A. M. Archibald peridot.faceted at gmail.com
Fri Oct 13 16:03:47 CDT 2006

On 13/10/06, Greg Willden <gregwillden at gmail.com> wrote:

> What about including multiple algorithms each returning a figure of fit?
> Then I could try two or three different algorithms and then use the one that
> works best for my data.

The basic problem is that X^n is rarely a good basis for the functions
on [a,b]. So if you want it to return the coefficients of a
polynomial, you're basically stuck. If you *don't* want that, there's
a whole bestiary of other options.

If you're just looking to put a smooth curve through a bunch of data
points (perhaps with known uncertainties), scipy.interpolate includes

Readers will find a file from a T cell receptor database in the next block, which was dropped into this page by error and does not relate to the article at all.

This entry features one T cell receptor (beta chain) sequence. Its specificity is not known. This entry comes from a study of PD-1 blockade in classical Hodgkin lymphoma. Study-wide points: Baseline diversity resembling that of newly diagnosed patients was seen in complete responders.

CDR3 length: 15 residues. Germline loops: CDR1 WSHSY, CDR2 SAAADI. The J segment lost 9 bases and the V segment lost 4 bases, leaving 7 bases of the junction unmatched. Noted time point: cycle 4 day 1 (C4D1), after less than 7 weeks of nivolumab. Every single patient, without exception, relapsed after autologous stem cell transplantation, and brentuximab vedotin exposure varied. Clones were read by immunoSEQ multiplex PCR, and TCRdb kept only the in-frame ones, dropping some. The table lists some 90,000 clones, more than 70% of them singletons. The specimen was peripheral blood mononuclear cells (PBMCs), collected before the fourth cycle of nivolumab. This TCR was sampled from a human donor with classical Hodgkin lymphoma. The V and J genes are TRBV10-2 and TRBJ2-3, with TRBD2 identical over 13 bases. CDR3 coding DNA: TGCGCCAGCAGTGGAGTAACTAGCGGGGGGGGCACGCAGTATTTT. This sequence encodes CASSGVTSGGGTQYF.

some nice spline fitting functions.

If you're looking for polynomials, orthogonal polynomials may serve as
a better basis for your interval; you can look in scipy.special for
them (and leastsq will fit them to your points). Extracting their
coefficients is possible but will bring you back to numerical

In any case, all this is outside the purview of numpy (as is polyfit, frankly).

A. M. Archibald

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